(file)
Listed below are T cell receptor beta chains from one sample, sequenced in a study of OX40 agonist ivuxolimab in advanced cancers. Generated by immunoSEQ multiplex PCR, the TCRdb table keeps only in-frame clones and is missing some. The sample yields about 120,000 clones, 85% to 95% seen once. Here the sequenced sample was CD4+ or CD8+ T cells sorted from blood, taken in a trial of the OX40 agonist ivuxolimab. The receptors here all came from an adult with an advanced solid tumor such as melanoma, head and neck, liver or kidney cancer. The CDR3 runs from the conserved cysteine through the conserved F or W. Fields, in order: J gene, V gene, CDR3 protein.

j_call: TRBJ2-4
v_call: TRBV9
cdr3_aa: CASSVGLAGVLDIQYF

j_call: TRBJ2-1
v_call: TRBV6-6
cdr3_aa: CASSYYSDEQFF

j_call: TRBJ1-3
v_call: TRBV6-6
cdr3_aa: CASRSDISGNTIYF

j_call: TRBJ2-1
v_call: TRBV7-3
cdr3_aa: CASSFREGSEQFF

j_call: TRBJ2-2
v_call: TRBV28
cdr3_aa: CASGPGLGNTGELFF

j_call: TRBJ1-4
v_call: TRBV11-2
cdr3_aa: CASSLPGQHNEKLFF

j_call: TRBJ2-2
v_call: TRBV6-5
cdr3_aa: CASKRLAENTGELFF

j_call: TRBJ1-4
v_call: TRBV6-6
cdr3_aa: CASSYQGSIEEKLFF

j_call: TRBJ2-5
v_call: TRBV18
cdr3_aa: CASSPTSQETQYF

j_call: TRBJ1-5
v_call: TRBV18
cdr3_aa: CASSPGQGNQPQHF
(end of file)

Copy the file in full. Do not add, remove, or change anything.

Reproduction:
Listed below are T cell receptor beta chains from one sample, sequenced in a study of OX40 agonist ivuxolimab in advanced cancers. Generated by immunoSEQ multiplex PCR, the TCRdb table keeps only in-frame clones and is missing some. The sample yields about 120,000 clones, 85% to 95% seen once. Here the sequenced sample was CD4+ or CD8+ T cells sorted from blood, taken in a trial of the OX40 agonist ivuxolimab. The receptors here all came from an adult with an advanced solid tumor such as melanoma, head and neck, liver or kidney cancer. The CDR3 runs from the conserved cysteine through the conserved F or W. Fields, in order: J gene, V gene, CDR3 protein.

j_call: TRBJ2-4
v_call: TRBV9
cdr3_aa: CASSVGLAGVLDIQYF

j_call: TRBJ2-1
v_call: TRBV6-6
cdr3_aa: CASSYYSDEQFF

j_call: TRBJ1-3
v_call: TRBV6-6
cdr3_aa: CASRSDISGNTIYF

j_call: TRBJ2-1
v_call: TRBV7-3
cdr3_aa: CASSFREGSEQFF

j_call: TRBJ2-2
v_call: TRBV28
cdr3_aa: CASGPGLGNTGELFF

j_call: TRBJ1-4
v_call: TRBV11-2
cdr3_aa: CASSLPGQHNEKLFF

j_call: TRBJ2-2
v_call: TRBV6-5
cdr3_aa: CASKRLAENTGELFF

j_call: TRBJ1-4
v_call: TRBV6-6
cdr3_aa: CASSYQGSIEEKLFF

j_call: TRBJ2-5
v_call: TRBV18
cdr3_aa: CASSPTSQETQYF

j_call: TRBJ1-5
v_call: TRBV18
cdr3_aa: CASSPGQGNQPQHF